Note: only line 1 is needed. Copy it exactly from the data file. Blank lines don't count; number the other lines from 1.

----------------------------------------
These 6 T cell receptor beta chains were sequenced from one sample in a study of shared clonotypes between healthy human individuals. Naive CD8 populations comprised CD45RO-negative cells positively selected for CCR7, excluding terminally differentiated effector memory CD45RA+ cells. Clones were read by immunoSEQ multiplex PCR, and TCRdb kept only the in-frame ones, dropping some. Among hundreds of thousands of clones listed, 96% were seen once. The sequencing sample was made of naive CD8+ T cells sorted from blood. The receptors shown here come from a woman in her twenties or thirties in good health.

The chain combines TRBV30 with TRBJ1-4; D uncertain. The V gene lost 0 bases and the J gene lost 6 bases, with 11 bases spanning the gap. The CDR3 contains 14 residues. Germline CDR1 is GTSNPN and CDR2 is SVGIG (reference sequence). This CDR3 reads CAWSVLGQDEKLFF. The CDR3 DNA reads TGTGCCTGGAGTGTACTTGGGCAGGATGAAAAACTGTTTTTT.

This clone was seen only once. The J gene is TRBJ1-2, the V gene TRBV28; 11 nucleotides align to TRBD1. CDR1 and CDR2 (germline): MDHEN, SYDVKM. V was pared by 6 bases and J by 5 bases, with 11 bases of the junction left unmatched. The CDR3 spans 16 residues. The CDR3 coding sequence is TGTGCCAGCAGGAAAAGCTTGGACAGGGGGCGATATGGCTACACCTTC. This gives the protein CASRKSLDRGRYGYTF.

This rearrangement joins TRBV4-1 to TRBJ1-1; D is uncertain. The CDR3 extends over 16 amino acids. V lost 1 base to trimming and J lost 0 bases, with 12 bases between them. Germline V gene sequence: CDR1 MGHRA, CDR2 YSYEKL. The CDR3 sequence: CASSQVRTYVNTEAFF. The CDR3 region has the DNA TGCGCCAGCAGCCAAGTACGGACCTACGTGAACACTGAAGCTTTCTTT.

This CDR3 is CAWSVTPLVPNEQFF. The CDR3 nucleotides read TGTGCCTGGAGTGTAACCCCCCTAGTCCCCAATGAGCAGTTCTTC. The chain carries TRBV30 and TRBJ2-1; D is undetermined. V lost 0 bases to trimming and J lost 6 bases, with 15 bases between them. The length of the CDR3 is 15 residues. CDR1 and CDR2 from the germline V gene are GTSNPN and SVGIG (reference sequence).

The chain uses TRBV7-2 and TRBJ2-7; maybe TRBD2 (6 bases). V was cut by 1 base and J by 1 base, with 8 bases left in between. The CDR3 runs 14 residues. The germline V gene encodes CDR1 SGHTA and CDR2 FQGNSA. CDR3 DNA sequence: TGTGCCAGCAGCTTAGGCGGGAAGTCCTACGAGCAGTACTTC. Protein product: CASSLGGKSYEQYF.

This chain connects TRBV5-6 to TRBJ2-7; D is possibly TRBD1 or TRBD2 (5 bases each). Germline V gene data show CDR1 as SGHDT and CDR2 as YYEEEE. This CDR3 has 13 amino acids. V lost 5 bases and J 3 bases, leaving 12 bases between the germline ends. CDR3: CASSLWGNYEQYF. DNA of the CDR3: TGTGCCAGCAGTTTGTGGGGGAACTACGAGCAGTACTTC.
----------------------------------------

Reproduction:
These 6 T cell receptor beta chains were sequenced from one sample in a study of shared clonotypes between healthy human individuals. Naive CD8 populations comprised CD45RO-negative cells positively selected for CCR7, excluding terminally differentiated effector memory CD45RA+ cells. Clones were read by immunoSEQ multiplex PCR, and TCRdb kept only the in-frame ones, dropping some. Among hundreds of thousands of clones listed, 96% were seen once. The sequencing sample was made of naive CD8+ T cells sorted from blood. The receptors shown here come from a woman in her twenties or thirties in good health.